1. Differentiating between modes of system operation

R-744 has a critical point of 87.8 °F — which from a refrigeration perspective, is relatively low. As a result, ambient temperatures can impact a CO2 TCB system’s modes of operation. When the ambient (outside) temperature rises above approximately 75 °F, system conditions cause the refrigerant to enter the gas cooler as a supercritical fluid (at or above 87.8 °F). There, in transcritical (or supercritical) mode, the pressure and temperature relationship becomes uncoupled, and each can rise and fall independently of each other. Below the critical point, R-744 is at saturation, which is referred to as subcritical mode. In warmer climates, CO2 systems could operate for extended periods while in transcritical mode.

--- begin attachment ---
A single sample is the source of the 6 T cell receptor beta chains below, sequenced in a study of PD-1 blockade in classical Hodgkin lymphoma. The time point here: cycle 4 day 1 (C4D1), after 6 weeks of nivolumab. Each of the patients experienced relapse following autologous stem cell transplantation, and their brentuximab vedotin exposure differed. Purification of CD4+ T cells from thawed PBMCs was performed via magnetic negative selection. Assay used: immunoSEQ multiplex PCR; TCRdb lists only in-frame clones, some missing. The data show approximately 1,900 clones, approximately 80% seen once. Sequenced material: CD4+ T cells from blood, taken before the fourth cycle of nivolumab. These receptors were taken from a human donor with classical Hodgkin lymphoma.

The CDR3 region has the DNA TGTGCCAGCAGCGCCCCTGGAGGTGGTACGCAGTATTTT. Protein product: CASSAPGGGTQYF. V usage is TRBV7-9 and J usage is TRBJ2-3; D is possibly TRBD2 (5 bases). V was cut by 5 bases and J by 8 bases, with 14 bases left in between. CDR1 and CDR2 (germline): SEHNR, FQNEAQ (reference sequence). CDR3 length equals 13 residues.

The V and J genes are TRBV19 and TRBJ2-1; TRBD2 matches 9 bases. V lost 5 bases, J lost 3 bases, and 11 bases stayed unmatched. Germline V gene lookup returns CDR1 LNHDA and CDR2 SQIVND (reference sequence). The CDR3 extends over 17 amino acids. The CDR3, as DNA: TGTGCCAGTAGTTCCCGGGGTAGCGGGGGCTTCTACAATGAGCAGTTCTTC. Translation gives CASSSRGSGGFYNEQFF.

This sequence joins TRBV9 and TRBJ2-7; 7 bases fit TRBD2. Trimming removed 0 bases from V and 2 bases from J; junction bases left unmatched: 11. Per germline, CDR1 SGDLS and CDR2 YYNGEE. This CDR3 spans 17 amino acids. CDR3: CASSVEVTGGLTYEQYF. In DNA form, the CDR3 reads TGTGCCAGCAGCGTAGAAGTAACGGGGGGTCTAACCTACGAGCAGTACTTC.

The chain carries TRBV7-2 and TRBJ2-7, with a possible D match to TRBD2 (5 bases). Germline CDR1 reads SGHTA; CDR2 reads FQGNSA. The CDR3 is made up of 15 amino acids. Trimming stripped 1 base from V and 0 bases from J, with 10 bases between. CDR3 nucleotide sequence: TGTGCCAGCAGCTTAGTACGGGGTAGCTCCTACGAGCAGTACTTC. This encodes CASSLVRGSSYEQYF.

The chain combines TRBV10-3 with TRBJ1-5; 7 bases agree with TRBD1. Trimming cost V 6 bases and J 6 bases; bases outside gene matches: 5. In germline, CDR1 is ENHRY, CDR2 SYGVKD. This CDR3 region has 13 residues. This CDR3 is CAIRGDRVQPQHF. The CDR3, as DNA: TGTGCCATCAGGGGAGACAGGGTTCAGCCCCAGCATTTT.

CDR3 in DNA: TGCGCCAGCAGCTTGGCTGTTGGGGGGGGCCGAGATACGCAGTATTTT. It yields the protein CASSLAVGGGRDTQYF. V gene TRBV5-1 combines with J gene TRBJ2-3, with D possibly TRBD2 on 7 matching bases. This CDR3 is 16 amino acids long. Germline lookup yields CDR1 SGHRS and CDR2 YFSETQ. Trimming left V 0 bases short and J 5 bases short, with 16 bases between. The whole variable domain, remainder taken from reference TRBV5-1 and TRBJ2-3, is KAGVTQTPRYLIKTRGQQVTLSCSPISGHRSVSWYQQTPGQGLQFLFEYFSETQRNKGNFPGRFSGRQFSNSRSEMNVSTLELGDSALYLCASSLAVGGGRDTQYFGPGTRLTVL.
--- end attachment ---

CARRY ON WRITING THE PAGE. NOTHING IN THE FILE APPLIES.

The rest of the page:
1. Managing high operating pressures

CO2 TCB system operating pressures are significantly higher than HFC systems (i.e., those using R-404A or R-410A). Although this a common concern when service technicians and end users first encounter CO2 TCB systems, understanding where those pressures occur — and how systems are designed to control and manage them — can alleviate these concerns. As MT compressors discharge into the gas cooler, pressures could reach 1,400 psi on a 95 100°F summer day. High-pressure expansion valves (HPVs) are designed to reduce these pressures before re-entering the refrigeration circuit. System- and case-level electronic controllers automatically manage system pressures. MT discharge lines are constructed with stainless steel or special ferrous alloy copper to handle the refrigerant’s high pressures.

  1. Charging a CO2 TCB refrigeration system